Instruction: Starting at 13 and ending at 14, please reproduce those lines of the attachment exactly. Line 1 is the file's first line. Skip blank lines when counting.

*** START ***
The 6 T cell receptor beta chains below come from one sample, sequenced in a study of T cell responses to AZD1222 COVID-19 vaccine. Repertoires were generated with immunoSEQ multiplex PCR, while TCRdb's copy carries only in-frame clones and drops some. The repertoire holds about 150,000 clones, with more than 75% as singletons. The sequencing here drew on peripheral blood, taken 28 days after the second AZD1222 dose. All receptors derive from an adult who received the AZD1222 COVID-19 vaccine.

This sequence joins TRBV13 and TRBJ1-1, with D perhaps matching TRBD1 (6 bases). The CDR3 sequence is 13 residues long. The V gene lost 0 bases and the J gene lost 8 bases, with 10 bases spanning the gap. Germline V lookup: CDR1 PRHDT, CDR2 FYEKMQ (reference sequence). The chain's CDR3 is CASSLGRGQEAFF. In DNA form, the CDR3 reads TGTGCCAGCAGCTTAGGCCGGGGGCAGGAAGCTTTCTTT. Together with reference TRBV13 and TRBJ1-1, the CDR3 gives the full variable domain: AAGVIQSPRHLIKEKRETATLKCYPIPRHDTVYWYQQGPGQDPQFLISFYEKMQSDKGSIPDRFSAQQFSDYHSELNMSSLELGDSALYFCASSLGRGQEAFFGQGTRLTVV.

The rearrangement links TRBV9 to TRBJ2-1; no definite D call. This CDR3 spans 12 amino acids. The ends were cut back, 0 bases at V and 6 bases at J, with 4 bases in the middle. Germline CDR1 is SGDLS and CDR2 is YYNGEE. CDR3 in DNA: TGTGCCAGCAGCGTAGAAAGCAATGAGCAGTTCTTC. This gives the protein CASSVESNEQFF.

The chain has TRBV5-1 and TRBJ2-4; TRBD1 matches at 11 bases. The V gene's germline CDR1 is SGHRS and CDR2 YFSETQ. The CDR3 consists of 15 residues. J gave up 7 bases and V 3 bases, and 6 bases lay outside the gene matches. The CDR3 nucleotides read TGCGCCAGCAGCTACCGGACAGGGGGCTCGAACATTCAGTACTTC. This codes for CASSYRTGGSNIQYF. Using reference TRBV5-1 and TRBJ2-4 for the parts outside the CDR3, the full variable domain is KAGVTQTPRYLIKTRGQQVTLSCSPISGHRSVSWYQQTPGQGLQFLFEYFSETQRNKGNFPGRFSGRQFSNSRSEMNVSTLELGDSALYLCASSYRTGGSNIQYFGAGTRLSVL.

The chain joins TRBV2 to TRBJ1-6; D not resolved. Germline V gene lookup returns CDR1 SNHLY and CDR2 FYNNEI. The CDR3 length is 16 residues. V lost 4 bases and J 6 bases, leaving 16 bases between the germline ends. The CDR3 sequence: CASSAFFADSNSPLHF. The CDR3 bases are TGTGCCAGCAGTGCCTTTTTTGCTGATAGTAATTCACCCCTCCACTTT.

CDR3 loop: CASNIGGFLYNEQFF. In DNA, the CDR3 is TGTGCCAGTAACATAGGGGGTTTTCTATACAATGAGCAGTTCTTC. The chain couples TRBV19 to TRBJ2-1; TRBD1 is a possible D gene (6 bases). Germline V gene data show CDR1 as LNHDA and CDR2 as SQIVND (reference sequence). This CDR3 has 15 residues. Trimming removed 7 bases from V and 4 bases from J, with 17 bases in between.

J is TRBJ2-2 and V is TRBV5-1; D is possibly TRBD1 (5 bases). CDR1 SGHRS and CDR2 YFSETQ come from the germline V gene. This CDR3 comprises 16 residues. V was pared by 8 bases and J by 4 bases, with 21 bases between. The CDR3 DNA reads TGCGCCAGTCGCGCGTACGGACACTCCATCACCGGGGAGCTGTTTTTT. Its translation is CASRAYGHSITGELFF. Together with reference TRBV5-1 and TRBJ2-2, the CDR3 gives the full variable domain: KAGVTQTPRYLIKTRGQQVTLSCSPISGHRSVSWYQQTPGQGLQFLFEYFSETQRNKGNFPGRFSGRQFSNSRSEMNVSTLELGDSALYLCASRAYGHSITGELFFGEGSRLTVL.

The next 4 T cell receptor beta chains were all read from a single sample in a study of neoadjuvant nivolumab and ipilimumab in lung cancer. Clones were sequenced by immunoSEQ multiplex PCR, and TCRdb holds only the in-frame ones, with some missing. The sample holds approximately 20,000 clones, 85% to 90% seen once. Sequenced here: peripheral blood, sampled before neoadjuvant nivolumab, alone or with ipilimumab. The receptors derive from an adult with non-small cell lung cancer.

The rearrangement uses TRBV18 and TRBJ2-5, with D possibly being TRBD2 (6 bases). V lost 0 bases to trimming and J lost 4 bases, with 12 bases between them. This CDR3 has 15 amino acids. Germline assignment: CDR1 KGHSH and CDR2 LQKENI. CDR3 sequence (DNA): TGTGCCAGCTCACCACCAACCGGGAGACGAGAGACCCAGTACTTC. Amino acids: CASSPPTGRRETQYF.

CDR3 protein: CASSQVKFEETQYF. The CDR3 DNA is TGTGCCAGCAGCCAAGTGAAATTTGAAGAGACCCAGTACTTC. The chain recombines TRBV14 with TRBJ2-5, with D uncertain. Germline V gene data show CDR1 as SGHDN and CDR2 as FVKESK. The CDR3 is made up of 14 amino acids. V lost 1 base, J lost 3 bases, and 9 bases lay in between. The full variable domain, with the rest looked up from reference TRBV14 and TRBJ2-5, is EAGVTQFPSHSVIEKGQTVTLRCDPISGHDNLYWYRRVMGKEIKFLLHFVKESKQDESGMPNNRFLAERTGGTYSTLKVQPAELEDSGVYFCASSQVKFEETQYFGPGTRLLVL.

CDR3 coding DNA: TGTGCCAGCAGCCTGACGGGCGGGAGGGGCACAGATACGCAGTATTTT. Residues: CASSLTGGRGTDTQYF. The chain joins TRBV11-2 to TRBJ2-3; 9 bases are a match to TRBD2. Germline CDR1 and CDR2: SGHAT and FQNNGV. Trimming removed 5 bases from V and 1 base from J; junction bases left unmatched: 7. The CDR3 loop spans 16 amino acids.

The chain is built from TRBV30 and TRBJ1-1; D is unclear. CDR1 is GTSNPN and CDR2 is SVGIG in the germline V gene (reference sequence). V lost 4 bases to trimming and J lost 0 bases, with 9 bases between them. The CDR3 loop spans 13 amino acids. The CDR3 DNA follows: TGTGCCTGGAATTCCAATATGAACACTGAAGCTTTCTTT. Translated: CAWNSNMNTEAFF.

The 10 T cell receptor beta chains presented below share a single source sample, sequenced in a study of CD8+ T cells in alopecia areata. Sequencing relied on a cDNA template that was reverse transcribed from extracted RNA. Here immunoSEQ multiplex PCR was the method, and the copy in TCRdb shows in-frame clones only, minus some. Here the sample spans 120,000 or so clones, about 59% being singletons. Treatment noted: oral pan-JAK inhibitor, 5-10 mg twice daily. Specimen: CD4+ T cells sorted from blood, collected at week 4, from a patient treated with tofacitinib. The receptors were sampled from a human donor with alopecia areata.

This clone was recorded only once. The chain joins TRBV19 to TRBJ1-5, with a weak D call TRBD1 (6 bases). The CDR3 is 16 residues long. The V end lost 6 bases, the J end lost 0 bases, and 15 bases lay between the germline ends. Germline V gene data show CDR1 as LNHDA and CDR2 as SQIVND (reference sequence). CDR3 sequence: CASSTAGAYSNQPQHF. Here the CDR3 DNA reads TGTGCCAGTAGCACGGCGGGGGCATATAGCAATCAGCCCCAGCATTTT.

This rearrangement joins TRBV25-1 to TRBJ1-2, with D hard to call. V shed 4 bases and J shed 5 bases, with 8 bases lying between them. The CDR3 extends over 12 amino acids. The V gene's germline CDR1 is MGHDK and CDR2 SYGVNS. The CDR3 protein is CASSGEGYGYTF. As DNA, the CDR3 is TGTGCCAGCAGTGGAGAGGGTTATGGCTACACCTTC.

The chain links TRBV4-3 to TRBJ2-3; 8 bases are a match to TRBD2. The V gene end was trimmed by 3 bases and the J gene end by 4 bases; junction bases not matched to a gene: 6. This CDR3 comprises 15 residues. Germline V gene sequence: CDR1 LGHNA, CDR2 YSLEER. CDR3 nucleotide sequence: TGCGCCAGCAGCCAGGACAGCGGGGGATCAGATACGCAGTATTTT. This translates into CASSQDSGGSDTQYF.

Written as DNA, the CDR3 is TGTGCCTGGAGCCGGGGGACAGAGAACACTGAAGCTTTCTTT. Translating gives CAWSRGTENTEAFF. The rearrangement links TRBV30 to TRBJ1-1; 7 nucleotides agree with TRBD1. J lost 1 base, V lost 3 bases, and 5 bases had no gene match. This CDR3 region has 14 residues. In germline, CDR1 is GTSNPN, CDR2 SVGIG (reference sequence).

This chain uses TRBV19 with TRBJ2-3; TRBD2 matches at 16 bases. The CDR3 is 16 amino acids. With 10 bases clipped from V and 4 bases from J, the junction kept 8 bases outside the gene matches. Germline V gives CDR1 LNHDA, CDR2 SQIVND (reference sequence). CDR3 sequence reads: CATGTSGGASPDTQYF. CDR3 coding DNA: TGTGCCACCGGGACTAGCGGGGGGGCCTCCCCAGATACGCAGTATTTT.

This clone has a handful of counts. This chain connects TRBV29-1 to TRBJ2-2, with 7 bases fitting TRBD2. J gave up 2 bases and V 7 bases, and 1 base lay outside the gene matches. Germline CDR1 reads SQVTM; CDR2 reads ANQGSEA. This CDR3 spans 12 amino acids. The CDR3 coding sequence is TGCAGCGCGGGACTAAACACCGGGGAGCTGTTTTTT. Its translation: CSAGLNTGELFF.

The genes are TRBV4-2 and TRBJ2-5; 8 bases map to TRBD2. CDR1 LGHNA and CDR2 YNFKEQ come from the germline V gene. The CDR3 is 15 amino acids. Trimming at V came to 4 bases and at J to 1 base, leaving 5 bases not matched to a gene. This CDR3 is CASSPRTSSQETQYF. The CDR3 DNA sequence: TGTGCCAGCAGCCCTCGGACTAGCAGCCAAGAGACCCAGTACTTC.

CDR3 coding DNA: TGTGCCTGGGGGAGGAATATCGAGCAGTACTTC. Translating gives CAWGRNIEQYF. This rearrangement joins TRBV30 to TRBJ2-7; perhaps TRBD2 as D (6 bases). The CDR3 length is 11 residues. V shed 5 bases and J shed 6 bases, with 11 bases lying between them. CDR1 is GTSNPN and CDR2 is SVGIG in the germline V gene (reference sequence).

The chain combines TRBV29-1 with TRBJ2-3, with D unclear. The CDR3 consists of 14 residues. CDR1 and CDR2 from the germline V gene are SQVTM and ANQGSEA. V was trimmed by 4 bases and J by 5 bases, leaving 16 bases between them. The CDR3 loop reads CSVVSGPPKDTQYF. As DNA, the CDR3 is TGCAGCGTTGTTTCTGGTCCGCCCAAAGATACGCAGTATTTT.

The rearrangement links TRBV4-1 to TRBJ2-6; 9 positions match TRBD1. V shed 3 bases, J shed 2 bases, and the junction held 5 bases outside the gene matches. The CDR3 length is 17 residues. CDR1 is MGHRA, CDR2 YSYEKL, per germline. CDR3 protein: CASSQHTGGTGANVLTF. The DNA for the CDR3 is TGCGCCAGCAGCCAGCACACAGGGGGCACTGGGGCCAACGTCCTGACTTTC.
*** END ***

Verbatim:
The 10 T cell receptor beta chains presented below share a single source sample, sequenced in a study of CD8+ T cells in alopecia areata. Sequencing relied on a cDNA template that was reverse transcribed from extracted RNA. Here immunoSEQ multiplex PCR was the method, and the copy in TCRdb shows in-frame clones only, minus some. Here the sample spans 120,000 or so clones, about 59% being singletons. Treatment noted: oral pan-JAK inhibitor, 5-10 mg twice daily. Specimen: CD4+ T cells sorted from blood, collected at week 4, from a patient treated with tofacitinib. The receptors were sampled from a human donor with alopecia areata.

This clone was recorded only once. The chain joins TRBV19 to TRBJ1-5, with a weak D call TRBD1 (6 bases). The CDR3 is 16 residues long. The V end lost 6 bases, the J end lost 0 bases, and 15 bases lay between the germline ends. Germline V gene data show CDR1 as LNHDA and CDR2 as SQIVND (reference sequence). CDR3 sequence: CASSTAGAYSNQPQHF. Here the CDR3 DNA reads TGTGCCAGTAGCACGGCGGGGGCATATAGCAATCAGCCCCAGCATTTT.